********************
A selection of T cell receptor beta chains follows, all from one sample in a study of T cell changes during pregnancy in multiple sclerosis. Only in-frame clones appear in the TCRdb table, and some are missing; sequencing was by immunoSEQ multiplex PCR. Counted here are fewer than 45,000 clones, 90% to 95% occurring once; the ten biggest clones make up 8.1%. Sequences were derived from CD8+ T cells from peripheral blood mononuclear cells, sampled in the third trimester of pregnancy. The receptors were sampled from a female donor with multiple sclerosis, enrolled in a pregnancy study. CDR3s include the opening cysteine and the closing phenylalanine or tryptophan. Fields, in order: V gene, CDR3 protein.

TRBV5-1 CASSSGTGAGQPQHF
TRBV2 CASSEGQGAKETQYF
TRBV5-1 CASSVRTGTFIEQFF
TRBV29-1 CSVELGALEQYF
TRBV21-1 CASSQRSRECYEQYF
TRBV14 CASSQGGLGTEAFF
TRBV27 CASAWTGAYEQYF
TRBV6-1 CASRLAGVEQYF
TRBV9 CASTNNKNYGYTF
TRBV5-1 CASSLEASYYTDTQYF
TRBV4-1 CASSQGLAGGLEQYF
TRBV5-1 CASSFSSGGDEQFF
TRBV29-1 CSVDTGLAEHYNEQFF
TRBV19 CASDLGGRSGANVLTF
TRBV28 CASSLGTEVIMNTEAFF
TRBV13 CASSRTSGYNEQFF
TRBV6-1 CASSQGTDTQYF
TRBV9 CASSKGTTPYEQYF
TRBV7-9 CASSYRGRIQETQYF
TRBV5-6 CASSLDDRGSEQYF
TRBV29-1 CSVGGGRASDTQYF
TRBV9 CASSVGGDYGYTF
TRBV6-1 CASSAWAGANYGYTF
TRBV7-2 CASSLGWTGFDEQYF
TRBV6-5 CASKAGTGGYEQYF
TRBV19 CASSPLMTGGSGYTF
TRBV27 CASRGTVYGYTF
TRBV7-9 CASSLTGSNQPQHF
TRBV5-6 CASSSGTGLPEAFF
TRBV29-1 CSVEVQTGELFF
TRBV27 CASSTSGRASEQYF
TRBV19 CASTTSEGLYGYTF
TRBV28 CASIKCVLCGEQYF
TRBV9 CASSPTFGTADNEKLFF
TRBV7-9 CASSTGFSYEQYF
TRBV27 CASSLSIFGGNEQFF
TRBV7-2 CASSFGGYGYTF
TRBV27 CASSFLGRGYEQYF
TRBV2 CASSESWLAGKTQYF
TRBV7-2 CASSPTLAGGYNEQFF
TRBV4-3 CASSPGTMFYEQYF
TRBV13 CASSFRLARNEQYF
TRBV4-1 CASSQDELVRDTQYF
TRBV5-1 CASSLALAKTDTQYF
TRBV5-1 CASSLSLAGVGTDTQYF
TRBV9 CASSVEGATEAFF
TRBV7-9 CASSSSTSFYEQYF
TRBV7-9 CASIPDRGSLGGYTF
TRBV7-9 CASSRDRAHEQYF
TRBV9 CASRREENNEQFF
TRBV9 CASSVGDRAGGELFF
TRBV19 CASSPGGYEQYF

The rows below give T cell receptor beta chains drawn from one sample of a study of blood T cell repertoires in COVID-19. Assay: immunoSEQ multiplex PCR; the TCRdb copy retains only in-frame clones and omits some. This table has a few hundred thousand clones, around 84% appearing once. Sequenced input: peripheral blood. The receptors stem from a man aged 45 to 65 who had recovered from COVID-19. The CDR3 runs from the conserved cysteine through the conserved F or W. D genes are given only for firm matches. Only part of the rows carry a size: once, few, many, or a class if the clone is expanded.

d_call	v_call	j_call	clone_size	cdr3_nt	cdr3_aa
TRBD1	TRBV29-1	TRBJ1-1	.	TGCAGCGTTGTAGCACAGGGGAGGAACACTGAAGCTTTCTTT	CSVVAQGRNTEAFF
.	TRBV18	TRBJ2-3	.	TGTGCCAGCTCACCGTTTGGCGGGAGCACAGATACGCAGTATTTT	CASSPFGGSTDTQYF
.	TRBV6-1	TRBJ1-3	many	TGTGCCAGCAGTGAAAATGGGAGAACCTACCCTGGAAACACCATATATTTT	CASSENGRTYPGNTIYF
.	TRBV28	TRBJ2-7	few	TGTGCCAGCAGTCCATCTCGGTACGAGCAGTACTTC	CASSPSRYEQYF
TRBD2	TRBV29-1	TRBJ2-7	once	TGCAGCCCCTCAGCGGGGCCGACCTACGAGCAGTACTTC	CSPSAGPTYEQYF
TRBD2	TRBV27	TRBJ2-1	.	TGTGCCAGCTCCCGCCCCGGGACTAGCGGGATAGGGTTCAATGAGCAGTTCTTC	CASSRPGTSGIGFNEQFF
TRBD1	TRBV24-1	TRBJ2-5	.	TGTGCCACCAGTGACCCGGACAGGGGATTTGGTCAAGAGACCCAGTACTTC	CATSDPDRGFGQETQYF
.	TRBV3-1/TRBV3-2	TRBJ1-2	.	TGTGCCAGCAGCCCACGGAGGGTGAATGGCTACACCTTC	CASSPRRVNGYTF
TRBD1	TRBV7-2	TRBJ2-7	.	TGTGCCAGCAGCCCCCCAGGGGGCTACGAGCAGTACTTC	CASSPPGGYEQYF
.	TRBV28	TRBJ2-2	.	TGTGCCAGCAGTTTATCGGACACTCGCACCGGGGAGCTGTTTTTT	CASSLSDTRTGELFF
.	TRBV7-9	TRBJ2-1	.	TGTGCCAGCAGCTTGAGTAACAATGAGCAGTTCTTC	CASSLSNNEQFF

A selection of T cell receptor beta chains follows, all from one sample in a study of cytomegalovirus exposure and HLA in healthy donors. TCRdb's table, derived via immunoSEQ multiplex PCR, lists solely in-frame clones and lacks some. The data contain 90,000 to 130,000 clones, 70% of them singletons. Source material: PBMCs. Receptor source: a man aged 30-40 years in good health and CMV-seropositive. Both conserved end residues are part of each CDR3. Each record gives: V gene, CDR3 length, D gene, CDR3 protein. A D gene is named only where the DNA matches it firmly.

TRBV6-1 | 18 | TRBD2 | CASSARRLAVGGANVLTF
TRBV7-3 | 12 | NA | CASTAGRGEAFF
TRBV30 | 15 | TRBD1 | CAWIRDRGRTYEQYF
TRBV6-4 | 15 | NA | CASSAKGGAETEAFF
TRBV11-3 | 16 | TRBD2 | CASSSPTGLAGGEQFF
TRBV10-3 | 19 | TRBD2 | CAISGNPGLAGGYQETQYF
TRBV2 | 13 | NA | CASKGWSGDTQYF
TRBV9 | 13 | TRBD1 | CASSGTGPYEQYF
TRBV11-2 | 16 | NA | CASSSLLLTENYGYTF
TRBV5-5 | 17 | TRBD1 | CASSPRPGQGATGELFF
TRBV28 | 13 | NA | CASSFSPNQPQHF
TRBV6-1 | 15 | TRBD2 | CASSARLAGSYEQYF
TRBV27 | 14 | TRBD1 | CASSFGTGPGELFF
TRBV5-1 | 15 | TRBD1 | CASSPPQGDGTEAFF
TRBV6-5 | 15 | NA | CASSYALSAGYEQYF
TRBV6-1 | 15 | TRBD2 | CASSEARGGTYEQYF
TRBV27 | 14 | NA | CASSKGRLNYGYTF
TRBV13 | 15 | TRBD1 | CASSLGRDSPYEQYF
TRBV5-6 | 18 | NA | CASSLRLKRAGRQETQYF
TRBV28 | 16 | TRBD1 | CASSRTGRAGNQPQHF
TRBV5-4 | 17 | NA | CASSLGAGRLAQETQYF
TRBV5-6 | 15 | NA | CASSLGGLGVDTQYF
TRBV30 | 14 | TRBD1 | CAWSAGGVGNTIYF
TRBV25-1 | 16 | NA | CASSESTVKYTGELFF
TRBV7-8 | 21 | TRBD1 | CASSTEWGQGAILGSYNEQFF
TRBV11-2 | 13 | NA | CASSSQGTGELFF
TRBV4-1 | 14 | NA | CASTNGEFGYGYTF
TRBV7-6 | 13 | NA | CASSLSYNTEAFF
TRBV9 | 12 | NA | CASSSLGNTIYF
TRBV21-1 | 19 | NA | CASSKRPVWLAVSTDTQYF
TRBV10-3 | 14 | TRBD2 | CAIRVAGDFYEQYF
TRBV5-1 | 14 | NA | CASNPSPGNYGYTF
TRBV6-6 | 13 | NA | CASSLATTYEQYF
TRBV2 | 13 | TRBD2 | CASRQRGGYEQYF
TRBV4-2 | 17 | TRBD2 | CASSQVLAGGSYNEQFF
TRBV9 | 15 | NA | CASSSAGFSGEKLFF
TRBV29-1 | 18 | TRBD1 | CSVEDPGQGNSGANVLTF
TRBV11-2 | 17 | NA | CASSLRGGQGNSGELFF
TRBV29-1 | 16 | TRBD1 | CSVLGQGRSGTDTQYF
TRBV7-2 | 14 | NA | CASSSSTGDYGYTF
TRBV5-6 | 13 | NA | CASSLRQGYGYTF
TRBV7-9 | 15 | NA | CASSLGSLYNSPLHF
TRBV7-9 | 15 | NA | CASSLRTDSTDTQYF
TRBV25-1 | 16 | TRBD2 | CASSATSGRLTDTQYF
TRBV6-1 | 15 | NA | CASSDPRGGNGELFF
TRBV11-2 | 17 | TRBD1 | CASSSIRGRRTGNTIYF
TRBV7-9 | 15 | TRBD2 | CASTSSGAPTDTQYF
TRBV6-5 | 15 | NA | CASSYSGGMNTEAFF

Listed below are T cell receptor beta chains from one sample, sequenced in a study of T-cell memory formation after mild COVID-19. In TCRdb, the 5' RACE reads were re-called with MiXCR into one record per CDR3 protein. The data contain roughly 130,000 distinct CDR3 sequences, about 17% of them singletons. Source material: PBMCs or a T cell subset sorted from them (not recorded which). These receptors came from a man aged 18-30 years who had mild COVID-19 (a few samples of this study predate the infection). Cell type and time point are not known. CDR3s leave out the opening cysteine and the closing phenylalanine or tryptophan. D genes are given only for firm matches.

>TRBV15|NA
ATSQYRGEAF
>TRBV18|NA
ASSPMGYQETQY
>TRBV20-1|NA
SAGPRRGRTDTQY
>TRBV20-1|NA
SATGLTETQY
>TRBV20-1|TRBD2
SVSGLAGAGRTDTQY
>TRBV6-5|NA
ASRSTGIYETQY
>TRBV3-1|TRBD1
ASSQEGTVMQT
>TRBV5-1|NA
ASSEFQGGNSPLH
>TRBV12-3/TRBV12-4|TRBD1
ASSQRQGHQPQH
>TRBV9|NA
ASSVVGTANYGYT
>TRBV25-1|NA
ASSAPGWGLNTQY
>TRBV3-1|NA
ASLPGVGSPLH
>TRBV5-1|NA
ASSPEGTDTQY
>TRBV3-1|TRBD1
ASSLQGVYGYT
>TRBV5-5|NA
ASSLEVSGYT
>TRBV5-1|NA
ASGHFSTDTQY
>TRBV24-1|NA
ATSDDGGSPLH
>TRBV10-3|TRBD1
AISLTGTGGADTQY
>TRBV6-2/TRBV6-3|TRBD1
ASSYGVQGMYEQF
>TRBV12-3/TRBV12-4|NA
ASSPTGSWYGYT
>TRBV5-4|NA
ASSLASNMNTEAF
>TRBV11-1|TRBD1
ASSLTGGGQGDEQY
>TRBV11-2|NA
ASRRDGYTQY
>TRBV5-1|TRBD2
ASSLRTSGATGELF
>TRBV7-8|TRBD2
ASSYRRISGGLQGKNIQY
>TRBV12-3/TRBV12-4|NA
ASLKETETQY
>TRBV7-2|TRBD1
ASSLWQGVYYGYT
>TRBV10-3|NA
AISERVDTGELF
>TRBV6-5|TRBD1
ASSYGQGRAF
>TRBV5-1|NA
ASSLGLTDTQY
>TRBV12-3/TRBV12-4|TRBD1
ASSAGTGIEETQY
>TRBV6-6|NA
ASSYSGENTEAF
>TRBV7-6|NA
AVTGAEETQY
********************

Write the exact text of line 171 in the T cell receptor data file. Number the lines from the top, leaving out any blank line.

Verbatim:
>TRBV10-3|NA